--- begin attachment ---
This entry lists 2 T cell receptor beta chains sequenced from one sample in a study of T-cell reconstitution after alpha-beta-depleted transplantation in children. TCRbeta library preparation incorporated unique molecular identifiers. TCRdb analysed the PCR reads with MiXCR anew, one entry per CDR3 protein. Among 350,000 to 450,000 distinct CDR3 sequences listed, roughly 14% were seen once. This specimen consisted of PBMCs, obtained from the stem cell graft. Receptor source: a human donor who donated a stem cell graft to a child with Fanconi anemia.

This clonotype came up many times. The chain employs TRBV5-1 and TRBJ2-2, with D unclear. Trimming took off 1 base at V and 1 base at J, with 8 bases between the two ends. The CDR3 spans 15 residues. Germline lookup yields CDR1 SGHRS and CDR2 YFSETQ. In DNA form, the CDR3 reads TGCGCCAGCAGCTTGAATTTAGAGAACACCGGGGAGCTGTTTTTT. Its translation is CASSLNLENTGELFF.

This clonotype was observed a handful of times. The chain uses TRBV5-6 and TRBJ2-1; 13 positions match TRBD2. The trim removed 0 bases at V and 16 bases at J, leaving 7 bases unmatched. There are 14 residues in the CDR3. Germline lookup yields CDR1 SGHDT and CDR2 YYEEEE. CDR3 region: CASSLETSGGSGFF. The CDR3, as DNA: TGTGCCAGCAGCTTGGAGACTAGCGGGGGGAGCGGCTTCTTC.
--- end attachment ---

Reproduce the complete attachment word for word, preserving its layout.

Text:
This entry lists 2 T cell receptor beta chains sequenced from one sample in a study of T-cell reconstitution after alpha-beta-depleted transplantation in children. TCRbeta library preparation incorporated unique molecular identifiers. TCRdb analysed the PCR reads with MiXCR anew, one entry per CDR3 protein. Among 350,000 to 450,000 distinct CDR3 sequences listed, roughly 14% were seen once. This specimen consisted of PBMCs, obtained from the stem cell graft. Receptor source: a human donor who donated a stem cell graft to a child with Fanconi anemia.

This clonotype came up many times. The chain employs TRBV5-1 and TRBJ2-2, with D unclear. Trimming took off 1 base at V and 1 base at J, with 8 bases between the two ends. The CDR3 spans 15 residues. Germline lookup yields CDR1 SGHRS and CDR2 YFSETQ. In DNA form, the CDR3 reads TGCGCCAGCAGCTTGAATTTAGAGAACACCGGGGAGCTGTTTTTT. Its translation is CASSLNLENTGELFF.

This clonotype was observed a handful of times. The chain uses TRBV5-6 and TRBJ2-1; 13 positions match TRBD2. The trim removed 0 bases at V and 16 bases at J, leaving 7 bases unmatched. There are 14 residues in the CDR3. Germline lookup yields CDR1 SGHDT and CDR2 YYEEEE. CDR3 region: CASSLETSGGSGFF. The CDR3, as DNA: TGTGCCAGCAGCTTGGAGACTAGCGGGGGGAGCGGCTTCTTC.